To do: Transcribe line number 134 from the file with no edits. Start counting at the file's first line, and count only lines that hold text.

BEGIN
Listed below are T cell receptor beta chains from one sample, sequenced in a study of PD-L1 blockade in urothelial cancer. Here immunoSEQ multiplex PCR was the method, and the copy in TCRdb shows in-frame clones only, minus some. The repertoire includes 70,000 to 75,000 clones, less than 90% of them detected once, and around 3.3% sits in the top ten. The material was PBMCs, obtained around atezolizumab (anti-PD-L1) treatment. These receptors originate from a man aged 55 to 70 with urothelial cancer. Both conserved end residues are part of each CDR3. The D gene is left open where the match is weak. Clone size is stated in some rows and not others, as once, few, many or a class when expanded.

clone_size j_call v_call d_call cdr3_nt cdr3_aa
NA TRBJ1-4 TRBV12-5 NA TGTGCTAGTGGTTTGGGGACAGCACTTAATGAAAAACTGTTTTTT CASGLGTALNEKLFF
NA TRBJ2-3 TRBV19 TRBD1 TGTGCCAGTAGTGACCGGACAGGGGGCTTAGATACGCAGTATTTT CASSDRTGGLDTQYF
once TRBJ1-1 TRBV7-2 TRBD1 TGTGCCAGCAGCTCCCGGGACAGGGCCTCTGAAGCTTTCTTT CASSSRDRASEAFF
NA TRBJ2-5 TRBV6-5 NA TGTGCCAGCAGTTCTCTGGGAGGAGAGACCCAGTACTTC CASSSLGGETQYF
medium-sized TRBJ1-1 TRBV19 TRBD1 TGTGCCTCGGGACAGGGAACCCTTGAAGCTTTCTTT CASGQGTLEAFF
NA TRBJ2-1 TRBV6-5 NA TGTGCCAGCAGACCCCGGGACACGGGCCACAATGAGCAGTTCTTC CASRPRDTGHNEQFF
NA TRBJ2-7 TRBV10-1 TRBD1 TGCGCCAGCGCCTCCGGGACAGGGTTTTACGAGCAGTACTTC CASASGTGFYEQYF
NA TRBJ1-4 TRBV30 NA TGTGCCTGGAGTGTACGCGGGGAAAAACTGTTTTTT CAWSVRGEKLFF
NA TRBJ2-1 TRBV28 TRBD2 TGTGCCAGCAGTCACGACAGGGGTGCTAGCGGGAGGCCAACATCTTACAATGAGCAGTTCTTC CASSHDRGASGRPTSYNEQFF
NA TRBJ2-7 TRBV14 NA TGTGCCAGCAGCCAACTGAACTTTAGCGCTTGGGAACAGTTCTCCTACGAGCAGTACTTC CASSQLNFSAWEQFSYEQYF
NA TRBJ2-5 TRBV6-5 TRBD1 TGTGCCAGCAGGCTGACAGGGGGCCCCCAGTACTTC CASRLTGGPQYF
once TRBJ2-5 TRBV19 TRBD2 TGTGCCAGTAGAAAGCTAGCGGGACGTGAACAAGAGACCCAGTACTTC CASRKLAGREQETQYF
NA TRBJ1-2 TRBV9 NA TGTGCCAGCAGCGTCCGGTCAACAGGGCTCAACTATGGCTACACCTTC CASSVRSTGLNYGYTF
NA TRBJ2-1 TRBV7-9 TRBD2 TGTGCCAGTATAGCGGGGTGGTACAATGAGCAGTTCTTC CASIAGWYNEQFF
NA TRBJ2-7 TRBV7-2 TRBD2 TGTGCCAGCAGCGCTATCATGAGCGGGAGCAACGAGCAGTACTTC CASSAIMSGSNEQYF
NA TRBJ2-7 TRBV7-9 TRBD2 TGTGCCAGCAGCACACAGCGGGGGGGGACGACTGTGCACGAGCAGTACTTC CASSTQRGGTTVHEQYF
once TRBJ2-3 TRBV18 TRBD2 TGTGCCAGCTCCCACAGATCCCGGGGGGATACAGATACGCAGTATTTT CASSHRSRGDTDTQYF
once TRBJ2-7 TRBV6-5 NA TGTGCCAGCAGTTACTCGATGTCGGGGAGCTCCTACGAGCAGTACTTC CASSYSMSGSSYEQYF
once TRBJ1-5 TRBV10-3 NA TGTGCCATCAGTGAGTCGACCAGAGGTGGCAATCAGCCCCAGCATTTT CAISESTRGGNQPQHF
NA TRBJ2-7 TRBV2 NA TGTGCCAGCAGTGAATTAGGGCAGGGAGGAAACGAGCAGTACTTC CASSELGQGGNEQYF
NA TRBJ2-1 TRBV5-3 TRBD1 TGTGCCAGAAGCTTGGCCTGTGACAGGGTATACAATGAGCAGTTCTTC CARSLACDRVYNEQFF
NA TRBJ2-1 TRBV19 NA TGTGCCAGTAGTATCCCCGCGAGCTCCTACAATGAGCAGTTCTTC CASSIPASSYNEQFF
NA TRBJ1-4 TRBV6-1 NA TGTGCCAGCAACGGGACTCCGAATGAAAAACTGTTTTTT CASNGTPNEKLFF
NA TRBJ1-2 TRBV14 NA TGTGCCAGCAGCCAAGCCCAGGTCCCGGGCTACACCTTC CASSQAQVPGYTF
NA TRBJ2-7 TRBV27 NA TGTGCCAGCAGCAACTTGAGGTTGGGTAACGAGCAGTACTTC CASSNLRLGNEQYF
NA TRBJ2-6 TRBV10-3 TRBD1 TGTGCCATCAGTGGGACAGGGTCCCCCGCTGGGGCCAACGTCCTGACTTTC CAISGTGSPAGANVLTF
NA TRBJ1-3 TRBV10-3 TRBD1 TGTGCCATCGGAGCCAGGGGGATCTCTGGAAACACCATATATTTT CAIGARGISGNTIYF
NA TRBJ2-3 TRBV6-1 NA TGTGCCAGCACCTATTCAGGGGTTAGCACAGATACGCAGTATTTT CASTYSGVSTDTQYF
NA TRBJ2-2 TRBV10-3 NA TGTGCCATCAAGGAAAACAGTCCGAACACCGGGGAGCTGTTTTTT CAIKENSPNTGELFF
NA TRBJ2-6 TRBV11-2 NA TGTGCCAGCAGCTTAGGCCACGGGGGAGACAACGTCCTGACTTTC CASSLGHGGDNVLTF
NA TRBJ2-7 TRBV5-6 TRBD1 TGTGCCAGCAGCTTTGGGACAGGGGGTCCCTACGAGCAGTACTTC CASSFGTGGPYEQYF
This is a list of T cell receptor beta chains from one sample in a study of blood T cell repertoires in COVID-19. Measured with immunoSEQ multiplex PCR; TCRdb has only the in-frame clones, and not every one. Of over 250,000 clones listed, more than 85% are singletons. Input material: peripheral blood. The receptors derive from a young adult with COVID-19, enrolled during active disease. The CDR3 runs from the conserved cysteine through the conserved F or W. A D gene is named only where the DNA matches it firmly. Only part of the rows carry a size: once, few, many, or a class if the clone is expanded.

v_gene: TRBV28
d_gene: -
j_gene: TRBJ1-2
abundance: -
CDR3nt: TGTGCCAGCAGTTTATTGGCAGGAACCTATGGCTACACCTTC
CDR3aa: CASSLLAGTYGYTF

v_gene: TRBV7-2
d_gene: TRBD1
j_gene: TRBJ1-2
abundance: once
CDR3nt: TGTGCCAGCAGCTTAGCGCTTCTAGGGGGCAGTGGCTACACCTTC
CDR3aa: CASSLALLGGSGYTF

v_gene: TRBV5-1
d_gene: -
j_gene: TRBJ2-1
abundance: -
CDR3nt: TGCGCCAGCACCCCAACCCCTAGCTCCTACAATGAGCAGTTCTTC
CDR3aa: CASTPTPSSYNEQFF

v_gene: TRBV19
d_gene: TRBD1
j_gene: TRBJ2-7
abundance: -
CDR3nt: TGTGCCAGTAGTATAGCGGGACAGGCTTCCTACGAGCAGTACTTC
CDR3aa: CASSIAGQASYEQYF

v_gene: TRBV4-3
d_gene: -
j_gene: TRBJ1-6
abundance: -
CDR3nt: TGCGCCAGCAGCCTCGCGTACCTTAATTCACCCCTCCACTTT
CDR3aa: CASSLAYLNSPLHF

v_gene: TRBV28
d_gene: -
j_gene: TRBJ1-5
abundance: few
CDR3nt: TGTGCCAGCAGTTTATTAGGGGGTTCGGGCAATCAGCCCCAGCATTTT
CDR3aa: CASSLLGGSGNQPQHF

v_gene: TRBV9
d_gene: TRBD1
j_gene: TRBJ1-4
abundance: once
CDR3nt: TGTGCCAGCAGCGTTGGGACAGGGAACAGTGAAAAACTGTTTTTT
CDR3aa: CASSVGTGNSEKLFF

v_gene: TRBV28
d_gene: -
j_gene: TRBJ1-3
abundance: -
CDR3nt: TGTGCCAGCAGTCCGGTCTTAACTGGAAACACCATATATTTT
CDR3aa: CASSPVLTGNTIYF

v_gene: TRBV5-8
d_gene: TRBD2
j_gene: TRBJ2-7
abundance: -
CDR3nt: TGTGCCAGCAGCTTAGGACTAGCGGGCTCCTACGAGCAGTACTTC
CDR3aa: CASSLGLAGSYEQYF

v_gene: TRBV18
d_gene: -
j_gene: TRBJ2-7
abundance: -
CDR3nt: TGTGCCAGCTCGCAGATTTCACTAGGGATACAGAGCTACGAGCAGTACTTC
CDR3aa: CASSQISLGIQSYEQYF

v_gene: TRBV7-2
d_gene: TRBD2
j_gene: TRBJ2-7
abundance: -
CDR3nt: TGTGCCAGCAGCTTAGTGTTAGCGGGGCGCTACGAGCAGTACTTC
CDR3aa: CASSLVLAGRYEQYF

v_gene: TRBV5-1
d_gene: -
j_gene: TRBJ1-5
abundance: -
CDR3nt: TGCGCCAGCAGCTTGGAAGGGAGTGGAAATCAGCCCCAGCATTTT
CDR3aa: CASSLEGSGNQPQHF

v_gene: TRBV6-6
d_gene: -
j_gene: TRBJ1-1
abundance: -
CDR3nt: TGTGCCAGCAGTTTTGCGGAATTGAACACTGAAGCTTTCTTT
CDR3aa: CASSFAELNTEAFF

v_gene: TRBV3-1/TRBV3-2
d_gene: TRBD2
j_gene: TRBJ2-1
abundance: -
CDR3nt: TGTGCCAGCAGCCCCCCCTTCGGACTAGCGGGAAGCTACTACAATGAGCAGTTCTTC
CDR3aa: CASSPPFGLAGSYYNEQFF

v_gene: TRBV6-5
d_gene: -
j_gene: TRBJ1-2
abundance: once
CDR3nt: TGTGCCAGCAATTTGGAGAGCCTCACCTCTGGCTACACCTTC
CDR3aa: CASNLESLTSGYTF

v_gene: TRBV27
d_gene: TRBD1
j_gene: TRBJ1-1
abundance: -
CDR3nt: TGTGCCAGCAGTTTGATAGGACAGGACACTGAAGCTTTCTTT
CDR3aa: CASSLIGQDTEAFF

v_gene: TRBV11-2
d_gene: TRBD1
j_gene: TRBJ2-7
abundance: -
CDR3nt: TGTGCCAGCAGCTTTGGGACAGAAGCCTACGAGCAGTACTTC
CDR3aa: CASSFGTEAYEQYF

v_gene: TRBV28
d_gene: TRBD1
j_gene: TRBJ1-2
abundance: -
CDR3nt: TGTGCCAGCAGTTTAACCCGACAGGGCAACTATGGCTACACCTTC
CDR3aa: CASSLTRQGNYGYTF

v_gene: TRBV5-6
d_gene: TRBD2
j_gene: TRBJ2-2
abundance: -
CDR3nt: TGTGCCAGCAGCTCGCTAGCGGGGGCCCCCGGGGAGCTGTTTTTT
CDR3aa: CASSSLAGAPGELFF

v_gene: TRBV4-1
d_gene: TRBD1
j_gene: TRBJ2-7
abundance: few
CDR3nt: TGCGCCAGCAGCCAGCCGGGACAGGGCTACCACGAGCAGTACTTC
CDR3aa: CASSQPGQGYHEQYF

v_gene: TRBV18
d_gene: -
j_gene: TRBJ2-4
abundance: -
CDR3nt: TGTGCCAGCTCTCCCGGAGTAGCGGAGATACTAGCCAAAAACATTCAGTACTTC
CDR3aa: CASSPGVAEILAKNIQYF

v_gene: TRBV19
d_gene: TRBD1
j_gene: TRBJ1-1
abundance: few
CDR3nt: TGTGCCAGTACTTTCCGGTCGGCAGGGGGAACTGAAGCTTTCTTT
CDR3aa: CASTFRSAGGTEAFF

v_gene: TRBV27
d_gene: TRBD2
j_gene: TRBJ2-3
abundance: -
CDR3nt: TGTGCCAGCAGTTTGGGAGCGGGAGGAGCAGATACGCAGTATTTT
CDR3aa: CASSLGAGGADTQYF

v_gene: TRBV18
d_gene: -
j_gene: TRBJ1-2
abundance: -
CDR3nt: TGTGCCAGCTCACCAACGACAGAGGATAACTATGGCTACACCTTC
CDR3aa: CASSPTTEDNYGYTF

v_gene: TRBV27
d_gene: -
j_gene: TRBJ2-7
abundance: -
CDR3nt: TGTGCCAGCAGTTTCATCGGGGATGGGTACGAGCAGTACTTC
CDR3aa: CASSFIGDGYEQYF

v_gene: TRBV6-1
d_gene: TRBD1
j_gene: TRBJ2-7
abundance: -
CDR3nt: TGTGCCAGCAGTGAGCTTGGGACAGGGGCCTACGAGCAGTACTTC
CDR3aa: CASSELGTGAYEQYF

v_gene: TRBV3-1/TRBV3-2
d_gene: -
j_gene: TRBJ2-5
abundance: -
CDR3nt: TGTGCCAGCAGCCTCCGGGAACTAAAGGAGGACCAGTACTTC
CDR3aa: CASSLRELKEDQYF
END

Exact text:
abundance: -